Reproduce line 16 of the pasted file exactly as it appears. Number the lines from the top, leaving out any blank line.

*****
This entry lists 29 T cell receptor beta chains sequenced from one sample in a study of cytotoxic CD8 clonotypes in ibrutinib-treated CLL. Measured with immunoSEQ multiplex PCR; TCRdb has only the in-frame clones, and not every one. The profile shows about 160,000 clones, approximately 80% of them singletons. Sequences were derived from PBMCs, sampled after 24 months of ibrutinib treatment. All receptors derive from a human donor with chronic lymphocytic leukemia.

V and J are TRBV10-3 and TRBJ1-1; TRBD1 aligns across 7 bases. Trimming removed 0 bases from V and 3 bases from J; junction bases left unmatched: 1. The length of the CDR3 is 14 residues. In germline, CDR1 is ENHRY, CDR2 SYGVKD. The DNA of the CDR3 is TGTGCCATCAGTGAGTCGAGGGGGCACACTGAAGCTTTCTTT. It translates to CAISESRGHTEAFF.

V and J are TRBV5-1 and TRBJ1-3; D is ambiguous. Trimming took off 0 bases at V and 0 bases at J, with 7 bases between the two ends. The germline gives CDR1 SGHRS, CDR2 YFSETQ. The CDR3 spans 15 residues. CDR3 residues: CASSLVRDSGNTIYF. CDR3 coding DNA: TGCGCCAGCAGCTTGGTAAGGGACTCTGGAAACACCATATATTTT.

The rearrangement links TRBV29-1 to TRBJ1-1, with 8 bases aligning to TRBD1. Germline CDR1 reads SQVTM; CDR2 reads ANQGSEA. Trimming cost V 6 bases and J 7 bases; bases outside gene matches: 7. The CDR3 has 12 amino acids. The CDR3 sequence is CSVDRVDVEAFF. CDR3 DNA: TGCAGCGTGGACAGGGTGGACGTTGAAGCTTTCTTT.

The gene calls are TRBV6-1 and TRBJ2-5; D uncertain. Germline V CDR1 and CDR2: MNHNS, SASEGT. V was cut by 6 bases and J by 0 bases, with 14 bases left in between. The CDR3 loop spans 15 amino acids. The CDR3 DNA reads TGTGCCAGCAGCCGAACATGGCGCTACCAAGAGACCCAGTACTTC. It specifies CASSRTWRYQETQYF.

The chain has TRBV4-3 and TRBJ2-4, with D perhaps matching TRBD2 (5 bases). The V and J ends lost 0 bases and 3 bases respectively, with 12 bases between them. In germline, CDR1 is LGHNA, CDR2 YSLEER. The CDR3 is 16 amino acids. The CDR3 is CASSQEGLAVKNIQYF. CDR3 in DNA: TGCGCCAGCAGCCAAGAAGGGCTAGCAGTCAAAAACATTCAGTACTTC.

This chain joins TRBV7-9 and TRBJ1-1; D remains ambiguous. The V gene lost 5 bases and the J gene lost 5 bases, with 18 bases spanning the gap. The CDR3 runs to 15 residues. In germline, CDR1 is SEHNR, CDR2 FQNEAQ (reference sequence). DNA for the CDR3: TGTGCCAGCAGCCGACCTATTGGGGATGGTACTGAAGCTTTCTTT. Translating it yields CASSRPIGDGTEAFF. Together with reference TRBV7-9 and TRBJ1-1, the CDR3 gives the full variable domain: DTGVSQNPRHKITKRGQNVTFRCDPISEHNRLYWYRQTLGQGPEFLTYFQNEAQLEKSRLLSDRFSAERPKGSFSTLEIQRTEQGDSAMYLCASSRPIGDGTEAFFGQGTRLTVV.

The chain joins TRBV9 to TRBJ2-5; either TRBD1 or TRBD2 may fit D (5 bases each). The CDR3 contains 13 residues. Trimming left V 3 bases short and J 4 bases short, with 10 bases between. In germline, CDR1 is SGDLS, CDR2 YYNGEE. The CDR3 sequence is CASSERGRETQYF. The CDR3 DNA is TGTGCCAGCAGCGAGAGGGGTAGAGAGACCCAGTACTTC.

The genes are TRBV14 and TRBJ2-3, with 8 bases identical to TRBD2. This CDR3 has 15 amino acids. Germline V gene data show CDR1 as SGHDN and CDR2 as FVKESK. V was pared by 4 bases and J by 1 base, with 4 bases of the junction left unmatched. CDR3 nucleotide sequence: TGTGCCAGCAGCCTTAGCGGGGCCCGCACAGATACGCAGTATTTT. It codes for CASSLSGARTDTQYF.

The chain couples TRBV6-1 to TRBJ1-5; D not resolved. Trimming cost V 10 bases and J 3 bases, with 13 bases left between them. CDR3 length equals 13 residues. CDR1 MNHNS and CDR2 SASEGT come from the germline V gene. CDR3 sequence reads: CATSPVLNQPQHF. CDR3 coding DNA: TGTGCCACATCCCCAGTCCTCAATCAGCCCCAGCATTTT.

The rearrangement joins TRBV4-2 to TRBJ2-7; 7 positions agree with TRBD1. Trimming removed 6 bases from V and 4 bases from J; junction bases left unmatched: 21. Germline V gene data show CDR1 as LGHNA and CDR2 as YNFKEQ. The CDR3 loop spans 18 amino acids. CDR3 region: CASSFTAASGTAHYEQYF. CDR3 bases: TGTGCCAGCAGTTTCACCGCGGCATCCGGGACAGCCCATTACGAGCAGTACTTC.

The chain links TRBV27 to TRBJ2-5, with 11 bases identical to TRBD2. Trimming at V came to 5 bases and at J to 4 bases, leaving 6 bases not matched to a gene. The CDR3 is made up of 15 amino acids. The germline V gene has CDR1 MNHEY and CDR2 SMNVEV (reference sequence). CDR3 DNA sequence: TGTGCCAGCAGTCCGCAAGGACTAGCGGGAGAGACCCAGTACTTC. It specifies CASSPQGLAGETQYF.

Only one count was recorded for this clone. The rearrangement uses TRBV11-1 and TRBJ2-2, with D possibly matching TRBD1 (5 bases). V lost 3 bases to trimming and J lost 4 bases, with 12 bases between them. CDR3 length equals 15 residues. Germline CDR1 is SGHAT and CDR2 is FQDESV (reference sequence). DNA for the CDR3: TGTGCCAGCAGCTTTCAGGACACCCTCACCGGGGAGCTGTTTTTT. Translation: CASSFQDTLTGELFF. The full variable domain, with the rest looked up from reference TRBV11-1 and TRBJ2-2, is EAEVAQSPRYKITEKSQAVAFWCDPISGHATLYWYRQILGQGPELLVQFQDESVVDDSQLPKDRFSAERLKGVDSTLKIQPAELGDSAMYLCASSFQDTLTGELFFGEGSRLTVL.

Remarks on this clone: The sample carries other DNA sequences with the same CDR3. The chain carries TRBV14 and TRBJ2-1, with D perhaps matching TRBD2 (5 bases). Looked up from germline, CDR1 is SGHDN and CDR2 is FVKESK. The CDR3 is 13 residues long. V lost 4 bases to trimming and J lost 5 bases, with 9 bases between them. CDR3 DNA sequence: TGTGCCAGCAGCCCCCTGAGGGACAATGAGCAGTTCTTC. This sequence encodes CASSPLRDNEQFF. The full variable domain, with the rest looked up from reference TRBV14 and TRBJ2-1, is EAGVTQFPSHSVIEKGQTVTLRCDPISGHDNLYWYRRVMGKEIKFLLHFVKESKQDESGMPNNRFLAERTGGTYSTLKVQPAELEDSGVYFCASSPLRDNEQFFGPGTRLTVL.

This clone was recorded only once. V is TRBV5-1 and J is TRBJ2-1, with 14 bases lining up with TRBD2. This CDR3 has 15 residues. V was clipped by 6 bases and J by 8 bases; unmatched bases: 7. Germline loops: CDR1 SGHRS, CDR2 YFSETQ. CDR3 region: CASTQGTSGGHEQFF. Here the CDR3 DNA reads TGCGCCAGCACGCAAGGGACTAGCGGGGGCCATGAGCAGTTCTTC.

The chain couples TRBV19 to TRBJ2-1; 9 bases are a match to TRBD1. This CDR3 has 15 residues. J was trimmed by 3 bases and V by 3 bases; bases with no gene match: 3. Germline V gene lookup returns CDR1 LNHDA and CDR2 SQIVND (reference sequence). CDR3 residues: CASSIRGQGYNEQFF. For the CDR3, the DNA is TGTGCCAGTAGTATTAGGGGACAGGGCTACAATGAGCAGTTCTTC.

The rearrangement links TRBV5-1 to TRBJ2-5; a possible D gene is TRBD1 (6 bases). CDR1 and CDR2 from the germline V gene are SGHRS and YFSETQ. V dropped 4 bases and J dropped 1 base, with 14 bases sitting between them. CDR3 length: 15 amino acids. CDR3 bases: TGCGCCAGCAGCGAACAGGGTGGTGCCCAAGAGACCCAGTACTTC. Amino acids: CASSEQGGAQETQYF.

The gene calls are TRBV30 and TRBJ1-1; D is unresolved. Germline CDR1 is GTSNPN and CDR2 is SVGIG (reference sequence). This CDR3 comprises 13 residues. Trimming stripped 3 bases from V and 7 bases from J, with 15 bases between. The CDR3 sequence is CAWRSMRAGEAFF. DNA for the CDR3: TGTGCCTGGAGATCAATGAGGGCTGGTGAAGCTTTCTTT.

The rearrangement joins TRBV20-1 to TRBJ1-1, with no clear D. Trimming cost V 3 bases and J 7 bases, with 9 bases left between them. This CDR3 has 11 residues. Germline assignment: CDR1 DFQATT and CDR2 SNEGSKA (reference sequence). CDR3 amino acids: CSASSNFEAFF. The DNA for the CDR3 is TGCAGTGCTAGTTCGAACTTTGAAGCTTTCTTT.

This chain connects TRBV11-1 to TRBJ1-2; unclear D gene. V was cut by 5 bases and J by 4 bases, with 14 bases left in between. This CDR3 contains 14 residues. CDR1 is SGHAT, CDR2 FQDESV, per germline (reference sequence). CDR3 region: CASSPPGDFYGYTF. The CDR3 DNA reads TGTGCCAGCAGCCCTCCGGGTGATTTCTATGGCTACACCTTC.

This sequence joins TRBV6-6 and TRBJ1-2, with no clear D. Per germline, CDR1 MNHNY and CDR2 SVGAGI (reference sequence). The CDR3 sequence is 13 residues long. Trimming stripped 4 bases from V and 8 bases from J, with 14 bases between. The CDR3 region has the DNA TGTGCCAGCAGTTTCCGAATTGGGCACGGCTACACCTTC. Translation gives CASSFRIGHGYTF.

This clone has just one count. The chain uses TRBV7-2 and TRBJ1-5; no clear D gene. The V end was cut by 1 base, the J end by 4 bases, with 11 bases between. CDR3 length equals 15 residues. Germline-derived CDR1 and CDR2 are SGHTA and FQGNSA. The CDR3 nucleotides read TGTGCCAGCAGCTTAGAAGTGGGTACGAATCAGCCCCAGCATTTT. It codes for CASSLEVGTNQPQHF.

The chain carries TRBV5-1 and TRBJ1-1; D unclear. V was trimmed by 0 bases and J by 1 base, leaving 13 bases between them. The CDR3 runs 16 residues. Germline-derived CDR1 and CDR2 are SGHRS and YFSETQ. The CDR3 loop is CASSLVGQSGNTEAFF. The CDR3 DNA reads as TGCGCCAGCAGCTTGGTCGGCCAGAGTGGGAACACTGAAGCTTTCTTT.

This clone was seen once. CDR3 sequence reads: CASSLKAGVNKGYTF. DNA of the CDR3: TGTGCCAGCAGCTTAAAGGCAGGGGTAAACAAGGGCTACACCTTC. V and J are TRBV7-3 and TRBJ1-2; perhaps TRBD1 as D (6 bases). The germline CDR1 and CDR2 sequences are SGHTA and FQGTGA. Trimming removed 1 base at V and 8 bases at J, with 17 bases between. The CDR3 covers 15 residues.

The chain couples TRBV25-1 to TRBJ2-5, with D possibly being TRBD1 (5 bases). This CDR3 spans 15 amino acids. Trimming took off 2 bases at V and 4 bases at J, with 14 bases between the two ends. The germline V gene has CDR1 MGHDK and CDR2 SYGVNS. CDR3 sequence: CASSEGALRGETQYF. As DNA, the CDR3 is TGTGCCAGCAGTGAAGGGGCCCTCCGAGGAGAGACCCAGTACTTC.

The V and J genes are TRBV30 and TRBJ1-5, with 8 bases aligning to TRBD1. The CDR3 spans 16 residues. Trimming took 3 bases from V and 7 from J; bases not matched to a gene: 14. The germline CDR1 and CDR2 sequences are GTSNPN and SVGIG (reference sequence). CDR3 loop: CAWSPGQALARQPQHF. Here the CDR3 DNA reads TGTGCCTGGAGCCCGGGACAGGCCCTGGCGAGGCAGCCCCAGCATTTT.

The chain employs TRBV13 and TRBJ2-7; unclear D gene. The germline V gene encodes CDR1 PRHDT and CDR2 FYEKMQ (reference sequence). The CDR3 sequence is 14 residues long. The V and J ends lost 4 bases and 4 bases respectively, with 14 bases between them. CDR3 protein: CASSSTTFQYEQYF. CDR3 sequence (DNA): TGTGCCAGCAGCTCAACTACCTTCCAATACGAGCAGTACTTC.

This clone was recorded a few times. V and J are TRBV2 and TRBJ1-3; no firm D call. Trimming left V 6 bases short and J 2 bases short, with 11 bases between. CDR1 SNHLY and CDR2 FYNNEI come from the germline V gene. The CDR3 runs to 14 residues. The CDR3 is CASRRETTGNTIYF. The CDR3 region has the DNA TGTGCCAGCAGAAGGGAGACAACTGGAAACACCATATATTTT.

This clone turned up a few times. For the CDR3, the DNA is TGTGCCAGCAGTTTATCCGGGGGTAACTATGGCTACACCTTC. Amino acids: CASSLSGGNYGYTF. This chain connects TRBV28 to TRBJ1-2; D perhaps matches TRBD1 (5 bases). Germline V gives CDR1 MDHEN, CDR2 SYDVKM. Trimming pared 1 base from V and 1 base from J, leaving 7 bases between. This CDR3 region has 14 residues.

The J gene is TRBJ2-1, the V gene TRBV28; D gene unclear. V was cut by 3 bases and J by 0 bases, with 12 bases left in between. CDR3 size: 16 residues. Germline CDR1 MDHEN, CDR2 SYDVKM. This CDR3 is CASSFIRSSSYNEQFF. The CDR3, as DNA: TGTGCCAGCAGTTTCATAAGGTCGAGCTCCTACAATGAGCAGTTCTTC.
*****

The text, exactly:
The chain couples TRBV19 to TRBJ2-1; 9 bases are a match to TRBD1. This CDR3 has 15 residues. J was trimmed by 3 bases and V by 3 bases; bases with no gene match: 3. Germline V gene lookup returns CDR1 LNHDA and CDR2 SQIVND (reference sequence). CDR3 residues: CASSIRGQGYNEQFF. For the CDR3, the DNA is TGTGCCAGTAGTATTAGGGGACAGGGCTACAATGAGCAGTTCTTC.